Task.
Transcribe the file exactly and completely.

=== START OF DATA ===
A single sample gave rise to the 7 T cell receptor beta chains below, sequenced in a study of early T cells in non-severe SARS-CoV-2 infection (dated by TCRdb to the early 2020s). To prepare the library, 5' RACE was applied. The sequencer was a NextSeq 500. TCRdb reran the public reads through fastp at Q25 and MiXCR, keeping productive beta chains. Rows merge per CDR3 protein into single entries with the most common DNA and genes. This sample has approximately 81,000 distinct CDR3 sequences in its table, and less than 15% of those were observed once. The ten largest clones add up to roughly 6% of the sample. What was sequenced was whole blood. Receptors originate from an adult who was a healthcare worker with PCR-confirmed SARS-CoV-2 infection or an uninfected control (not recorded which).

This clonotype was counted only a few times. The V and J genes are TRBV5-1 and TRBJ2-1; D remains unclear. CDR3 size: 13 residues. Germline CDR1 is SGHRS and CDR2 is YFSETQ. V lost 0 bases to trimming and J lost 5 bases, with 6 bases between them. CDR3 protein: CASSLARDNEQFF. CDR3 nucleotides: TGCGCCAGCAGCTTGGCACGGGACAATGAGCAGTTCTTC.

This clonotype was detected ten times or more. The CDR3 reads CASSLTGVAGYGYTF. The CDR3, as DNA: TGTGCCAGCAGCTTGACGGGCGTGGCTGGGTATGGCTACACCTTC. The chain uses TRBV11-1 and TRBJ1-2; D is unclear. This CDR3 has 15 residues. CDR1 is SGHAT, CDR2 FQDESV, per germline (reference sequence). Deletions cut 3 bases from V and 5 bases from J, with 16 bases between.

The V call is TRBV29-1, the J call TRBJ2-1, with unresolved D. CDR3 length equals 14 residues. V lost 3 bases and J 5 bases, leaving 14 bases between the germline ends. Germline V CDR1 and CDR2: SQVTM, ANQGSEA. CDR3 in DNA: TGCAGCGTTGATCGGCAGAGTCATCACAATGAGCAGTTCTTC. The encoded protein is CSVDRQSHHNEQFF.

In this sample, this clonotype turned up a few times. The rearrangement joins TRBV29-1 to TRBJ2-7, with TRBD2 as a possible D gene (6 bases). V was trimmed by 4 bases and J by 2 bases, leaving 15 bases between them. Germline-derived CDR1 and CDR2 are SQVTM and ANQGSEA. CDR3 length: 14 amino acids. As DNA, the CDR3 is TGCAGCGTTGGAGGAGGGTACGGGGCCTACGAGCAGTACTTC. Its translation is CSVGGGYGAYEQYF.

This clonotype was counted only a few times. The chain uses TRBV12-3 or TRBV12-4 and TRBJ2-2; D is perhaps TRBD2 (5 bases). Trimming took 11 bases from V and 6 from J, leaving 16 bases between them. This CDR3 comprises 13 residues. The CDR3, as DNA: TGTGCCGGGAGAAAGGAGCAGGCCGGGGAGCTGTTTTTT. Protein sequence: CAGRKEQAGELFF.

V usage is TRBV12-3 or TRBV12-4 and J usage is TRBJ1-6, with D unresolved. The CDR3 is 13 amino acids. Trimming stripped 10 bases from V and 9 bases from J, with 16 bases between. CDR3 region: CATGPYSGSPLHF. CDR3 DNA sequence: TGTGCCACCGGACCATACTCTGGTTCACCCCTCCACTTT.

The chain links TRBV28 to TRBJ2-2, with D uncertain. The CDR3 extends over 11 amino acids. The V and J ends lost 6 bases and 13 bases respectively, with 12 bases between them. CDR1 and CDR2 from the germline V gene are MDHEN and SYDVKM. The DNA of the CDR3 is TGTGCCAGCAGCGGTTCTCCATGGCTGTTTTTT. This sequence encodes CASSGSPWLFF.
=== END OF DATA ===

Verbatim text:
A single sample gave rise to the 7 T cell receptor beta chains below, sequenced in a study of early T cells in non-severe SARS-CoV-2 infection (dated by TCRdb to the early 2020s). To prepare the library, 5' RACE was applied. The sequencer was a NextSeq 500. TCRdb reran the public reads through fastp at Q25 and MiXCR, keeping productive beta chains. Rows merge per CDR3 protein into single entries with the most common DNA and genes. This sample has approximately 81,000 distinct CDR3 sequences in its table, and less than 15% of those were observed once. The ten largest clones add up to roughly 6% of the sample. What was sequenced was whole blood. Receptors originate from an adult who was a healthcare worker with PCR-confirmed SARS-CoV-2 infection or an uninfected control (not recorded which).

This clonotype was counted only a few times. The V and J genes are TRBV5-1 and TRBJ2-1; D remains unclear. CDR3 size: 13 residues. Germline CDR1 is SGHRS and CDR2 is YFSETQ. V lost 0 bases to trimming and J lost 5 bases, with 6 bases between them. CDR3 protein: CASSLARDNEQFF. CDR3 nucleotides: TGCGCCAGCAGCTTGGCACGGGACAATGAGCAGTTCTTC.

This clonotype was detected ten times or more. The CDR3 reads CASSLTGVAGYGYTF. The CDR3, as DNA: TGTGCCAGCAGCTTGACGGGCGTGGCTGGGTATGGCTACACCTTC. The chain uses TRBV11-1 and TRBJ1-2; D is unclear. This CDR3 has 15 residues. CDR1 is SGHAT, CDR2 FQDESV, per germline (reference sequence). Deletions cut 3 bases from V and 5 bases from J, with 16 bases between.

The V call is TRBV29-1, the J call TRBJ2-1, with unresolved D. CDR3 length equals 14 residues. V lost 3 bases and J 5 bases, leaving 14 bases between the germline ends. Germline V CDR1 and CDR2: SQVTM, ANQGSEA. CDR3 in DNA: TGCAGCGTTGATCGGCAGAGTCATCACAATGAGCAGTTCTTC. The encoded protein is CSVDRQSHHNEQFF.

In this sample, this clonotype turned up a few times. The rearrangement joins TRBV29-1 to TRBJ2-7, with TRBD2 as a possible D gene (6 bases). V was trimmed by 4 bases and J by 2 bases, leaving 15 bases between them. Germline-derived CDR1 and CDR2 are SQVTM and ANQGSEA. CDR3 length: 14 amino acids. As DNA, the CDR3 is TGCAGCGTTGGAGGAGGGTACGGGGCCTACGAGCAGTACTTC. Its translation is CSVGGGYGAYEQYF.

This clonotype was counted only a few times. The chain uses TRBV12-3 or TRBV12-4 and TRBJ2-2; D is perhaps TRBD2 (5 bases). Trimming took 11 bases from V and 6 from J, leaving 16 bases between them. This CDR3 comprises 13 residues. The CDR3, as DNA: TGTGCCGGGAGAAAGGAGCAGGCCGGGGAGCTGTTTTTT. Protein sequence: CAGRKEQAGELFF.

V usage is TRBV12-3 or TRBV12-4 and J usage is TRBJ1-6, with D unresolved. The CDR3 is 13 amino acids. Trimming stripped 10 bases from V and 9 bases from J, with 16 bases between. CDR3 region: CATGPYSGSPLHF. CDR3 DNA sequence: TGTGCCACCGGACCATACTCTGGTTCACCCCTCCACTTT.

The chain links TRBV28 to TRBJ2-2, with D uncertain. The CDR3 extends over 11 amino acids. The V and J ends lost 6 bases and 13 bases respectively, with 12 bases between them. CDR1 and CDR2 from the germline V gene are MDHEN and SYDVKM. The DNA of the CDR3 is TGTGCCAGCAGCGGTTCTCCATGGCTGTTTTTT. This sequence encodes CASSGSPWLFF.